Recently asked by Spain’s Playground Magazine to submit a list of “10 Tips for Playing Live” as part of publicity for this weekend Unsound Festival in New York, Taylor Deupree has put together these 11 tips to live by when going out to play a gig!
TEN (….ELEVEN) TIPS FOR PLAYING LIVE
BY TAYLOR DEUPREE
1. don’t (or try not to) use a laptop
not easy, and i’m still working on attaining this goal. i’m close. the laptop is an amazing tool, but everyone has one and everyone uses ableton live when they play live. so you shouldn’t. explore the world of portable hardware, it’s much more interesting for you and the audience and a lot more fun.
2. don’t use visuals as a crutch
don’t project some random visuals behind you because you’re too afraid the audience won’t just want to sit, close their eyes, and listen to your music. if you’re going to use visuals, make them really, really good and make them work seamlessly for the music. visuals thrown onto a performance for no reason only comes off looking like you’re too insecure about your sound.
3. never arrive on time for soundcheck.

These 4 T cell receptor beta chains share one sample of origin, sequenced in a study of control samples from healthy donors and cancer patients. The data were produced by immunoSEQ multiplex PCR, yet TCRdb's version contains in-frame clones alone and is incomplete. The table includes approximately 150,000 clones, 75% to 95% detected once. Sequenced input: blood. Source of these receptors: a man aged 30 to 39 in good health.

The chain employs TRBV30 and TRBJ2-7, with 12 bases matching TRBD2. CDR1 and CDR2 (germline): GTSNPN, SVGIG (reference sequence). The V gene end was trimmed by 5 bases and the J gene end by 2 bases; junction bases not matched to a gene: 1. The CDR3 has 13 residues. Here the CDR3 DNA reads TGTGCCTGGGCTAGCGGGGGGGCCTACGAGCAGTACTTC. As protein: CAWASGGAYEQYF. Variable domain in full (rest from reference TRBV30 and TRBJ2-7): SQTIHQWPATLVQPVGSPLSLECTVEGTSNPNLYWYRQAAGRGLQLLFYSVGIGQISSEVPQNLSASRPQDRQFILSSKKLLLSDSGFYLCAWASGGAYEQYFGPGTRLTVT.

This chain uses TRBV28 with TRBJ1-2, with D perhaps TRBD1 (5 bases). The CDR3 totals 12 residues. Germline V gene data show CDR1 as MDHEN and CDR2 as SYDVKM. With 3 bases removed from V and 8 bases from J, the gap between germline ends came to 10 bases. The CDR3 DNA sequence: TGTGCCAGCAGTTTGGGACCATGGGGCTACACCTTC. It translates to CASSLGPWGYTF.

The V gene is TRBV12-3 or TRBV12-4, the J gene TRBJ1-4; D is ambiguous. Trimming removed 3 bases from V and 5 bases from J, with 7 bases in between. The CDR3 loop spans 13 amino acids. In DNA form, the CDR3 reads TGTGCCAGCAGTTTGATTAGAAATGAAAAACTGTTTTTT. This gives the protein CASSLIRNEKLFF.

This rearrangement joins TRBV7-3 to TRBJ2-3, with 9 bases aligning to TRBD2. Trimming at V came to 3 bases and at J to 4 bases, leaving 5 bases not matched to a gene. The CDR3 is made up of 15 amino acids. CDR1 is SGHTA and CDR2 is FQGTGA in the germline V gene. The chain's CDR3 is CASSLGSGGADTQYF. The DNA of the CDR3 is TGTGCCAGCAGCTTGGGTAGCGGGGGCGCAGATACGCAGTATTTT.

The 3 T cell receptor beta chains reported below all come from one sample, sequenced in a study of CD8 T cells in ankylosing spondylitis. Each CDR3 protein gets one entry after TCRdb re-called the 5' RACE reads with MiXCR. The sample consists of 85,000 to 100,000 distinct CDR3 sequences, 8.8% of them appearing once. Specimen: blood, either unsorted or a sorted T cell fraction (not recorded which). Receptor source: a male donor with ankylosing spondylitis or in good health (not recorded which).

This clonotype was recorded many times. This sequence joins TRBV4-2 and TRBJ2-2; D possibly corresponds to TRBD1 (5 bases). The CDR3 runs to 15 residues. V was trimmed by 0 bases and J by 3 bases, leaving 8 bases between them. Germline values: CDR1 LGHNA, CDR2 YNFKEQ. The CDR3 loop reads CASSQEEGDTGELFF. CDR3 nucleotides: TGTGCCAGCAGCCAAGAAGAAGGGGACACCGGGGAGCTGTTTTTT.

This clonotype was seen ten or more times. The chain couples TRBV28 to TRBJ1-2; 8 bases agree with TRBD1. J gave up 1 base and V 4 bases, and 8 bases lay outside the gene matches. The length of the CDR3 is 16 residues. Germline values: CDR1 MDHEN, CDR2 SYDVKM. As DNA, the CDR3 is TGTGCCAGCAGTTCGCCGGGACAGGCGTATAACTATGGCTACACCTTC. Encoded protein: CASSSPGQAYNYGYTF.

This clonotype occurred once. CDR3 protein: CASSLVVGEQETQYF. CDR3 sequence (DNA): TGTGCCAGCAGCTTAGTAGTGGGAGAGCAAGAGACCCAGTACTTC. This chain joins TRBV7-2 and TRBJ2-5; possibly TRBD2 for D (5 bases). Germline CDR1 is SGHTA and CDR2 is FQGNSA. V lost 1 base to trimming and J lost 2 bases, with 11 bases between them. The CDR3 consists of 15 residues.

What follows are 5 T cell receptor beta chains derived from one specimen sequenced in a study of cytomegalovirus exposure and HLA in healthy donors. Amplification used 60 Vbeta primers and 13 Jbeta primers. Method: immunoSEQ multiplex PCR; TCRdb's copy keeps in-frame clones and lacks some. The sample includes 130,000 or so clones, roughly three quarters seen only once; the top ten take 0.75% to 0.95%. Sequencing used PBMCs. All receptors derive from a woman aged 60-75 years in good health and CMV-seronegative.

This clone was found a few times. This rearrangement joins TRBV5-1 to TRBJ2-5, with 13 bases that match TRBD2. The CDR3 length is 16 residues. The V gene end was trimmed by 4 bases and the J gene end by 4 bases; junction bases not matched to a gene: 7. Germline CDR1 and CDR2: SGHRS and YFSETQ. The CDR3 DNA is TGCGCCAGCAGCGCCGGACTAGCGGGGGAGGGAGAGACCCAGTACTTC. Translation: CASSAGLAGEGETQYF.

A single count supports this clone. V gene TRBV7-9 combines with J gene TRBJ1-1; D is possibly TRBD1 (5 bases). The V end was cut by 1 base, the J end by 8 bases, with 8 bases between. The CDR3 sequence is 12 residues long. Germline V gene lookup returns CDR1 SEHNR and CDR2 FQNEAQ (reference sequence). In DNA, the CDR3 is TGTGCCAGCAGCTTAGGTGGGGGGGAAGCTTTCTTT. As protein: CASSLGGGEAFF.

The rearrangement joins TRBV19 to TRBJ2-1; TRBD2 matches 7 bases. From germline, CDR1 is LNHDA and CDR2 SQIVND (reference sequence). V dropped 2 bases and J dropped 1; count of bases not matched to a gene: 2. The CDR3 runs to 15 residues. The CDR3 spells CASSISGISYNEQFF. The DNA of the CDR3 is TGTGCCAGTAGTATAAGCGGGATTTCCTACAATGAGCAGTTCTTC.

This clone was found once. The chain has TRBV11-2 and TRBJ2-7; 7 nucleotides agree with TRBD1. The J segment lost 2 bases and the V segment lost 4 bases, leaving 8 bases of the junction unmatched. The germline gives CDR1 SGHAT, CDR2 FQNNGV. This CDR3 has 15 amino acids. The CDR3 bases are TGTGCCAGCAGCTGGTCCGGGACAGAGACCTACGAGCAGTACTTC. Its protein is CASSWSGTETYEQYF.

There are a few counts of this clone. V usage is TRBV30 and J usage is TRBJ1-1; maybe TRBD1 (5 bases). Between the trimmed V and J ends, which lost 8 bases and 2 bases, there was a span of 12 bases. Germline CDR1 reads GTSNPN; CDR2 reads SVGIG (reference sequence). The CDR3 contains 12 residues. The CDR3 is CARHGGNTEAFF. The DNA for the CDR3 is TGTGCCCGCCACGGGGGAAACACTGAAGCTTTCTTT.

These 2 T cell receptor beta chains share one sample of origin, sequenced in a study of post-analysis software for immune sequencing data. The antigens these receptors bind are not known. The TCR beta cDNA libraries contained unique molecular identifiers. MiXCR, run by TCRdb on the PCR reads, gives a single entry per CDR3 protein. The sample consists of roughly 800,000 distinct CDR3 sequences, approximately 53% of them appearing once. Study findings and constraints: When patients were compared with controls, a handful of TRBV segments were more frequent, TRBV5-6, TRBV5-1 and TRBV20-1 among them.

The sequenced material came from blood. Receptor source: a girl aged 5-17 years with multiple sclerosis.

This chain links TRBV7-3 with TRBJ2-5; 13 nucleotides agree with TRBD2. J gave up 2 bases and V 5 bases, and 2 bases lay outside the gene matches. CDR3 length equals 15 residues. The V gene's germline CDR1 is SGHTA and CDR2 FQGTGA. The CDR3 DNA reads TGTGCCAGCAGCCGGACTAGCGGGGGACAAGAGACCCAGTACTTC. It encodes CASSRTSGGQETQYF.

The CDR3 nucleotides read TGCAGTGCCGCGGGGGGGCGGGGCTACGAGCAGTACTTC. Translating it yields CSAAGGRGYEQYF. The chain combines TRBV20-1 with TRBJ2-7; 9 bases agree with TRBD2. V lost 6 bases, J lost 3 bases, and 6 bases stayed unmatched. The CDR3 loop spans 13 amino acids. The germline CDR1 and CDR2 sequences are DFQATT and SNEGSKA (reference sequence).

i’ve never (ever) performed a concert where soundcheck happened on time. the sound guys/organizers are never ready for you. if they tell you to show up at 5, show up at 6, or 7.
4. don’t play more than 30 minutes
no matter how good your set is going, the audience has a limit. 20-30 minutes tops. leave them wanting more, not less. one hour shows are painful, even for the greatest aritsts out there. short sets can leave them breathless, long sets leave them wanting to get out of there.
5. if the promoter is a good one:
respect him or her, be kind, listen to them, don’t be a jerk.
6. if the promoter is a bad one:
get paid before you play.
7. be true to yourself
play music you love and that’s true to you. don’t be afraid to do it exactly as you want to. if one person comes out of the show loving it, then it was successful.
8. respect the other artists you play with
whether you’re headlining or opening the stage is an equal playing field. don’t look down on the little guys and don’t assume the big ones are any better than you are. share a drink backstage.
9. small audiences are often better than big ones.
i’ve played shows in front of 10 people and in front of 2000 people and some of the most memorable shows are in front of 10. the atmosphere instantly turns relaxed, like you’re playing for friends, so don’t freak out if hardly anyone shows up… use it to your advantage and have a great time.
10. don’t be afraid to make mistakes
live music should be live and that means mistakes and all. the shows will sound more human if there are some mistakes or parts that don’t go so well. if it’s perfect it sounds like you’ve hit play in iTunes. embrace the spontaneity and you’ll apprecite the show more. some will suck and some will be amazing.
11. eat a kick-ass meal afterwards
one of the best parts about playing live is going out to dinner with your friends and fellow artists afterwards. good bonding time. have good food, too. not crap.